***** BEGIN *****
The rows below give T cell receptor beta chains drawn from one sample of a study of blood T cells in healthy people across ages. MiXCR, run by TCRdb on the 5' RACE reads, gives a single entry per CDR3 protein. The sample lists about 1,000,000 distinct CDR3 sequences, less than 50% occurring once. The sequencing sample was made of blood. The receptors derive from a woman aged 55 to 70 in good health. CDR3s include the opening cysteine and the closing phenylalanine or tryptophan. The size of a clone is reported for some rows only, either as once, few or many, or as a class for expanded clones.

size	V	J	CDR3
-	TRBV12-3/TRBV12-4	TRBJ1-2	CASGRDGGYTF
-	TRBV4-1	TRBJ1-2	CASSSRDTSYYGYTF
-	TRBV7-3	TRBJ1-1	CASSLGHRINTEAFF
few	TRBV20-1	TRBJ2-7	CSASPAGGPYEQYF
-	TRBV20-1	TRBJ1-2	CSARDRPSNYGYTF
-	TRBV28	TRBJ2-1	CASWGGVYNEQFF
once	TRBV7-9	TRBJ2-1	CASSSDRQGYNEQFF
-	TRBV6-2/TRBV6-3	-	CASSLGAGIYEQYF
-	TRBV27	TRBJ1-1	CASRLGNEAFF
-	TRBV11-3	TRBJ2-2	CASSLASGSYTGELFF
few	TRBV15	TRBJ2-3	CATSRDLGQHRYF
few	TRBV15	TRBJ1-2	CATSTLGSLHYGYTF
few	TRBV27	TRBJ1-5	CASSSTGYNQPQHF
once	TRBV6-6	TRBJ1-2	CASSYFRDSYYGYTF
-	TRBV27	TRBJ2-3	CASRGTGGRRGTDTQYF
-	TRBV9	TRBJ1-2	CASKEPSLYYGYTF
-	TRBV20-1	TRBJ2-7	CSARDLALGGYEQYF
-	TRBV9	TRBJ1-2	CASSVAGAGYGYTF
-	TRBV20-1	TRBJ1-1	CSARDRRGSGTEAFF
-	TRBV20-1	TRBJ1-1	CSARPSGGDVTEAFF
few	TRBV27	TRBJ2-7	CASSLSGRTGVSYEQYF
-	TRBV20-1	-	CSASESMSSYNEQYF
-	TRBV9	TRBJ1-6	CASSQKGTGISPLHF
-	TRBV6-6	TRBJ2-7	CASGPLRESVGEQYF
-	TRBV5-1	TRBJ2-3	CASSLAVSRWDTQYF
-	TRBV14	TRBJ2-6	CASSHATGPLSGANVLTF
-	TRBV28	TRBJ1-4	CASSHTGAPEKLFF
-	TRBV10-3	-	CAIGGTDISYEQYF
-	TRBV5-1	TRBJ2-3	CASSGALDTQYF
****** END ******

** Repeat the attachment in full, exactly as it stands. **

The rows below give T cell receptor beta chains drawn from one sample of a study of blood T cells in healthy people across ages. MiXCR, run by TCRdb on the 5' RACE reads, gives a single entry per CDR3 protein. The sample lists about 1,000,000 distinct CDR3 sequences, less than 50% occurring once. The sequencing sample was made of blood. The receptors derive from a woman aged 55 to 70 in good health. CDR3s include the opening cysteine and the closing phenylalanine or tryptophan. The size of a clone is reported for some rows only, either as once, few or many, or as a class for expanded clones.

size	V	J	CDR3
-	TRBV12-3/TRBV12-4	TRBJ1-2	CASGRDGGYTF
-	TRBV4-1	TRBJ1-2	CASSSRDTSYYGYTF
-	TRBV7-3	TRBJ1-1	CASSLGHRINTEAFF
few	TRBV20-1	TRBJ2-7	CSASPAGGPYEQYF
-	TRBV20-1	TRBJ1-2	CSARDRPSNYGYTF
-	TRBV28	TRBJ2-1	CASWGGVYNEQFF
once	TRBV7-9	TRBJ2-1	CASSSDRQGYNEQFF
-	TRBV6-2/TRBV6-3	-	CASSLGAGIYEQYF
-	TRBV27	TRBJ1-1	CASRLGNEAFF
-	TRBV11-3	TRBJ2-2	CASSLASGSYTGELFF
few	TRBV15	TRBJ2-3	CATSRDLGQHRYF
few	TRBV15	TRBJ1-2	CATSTLGSLHYGYTF
few	TRBV27	TRBJ1-5	CASSSTGYNQPQHF
once	TRBV6-6	TRBJ1-2	CASSYFRDSYYGYTF
-	TRBV27	TRBJ2-3	CASRGTGGRRGTDTQYF
-	TRBV9	TRBJ1-2	CASKEPSLYYGYTF
-	TRBV20-1	TRBJ2-7	CSARDLALGGYEQYF
-	TRBV9	TRBJ1-2	CASSVAGAGYGYTF
-	TRBV20-1	TRBJ1-1	CSARDRRGSGTEAFF
-	TRBV20-1	TRBJ1-1	CSARPSGGDVTEAFF
few	TRBV27	TRBJ2-7	CASSLSGRTGVSYEQYF
-	TRBV20-1	-	CSASESMSSYNEQYF
-	TRBV9	TRBJ1-6	CASSQKGTGISPLHF
-	TRBV6-6	TRBJ2-7	CASGPLRESVGEQYF
-	TRBV5-1	TRBJ2-3	CASSLAVSRWDTQYF
-	TRBV14	TRBJ2-6	CASSHATGPLSGANVLTF
-	TRBV28	TRBJ1-4	CASSHTGAPEKLFF
-	TRBV10-3	-	CAIGGTDISYEQYF
-	TRBV5-1	TRBJ2-3	CASSGALDTQYF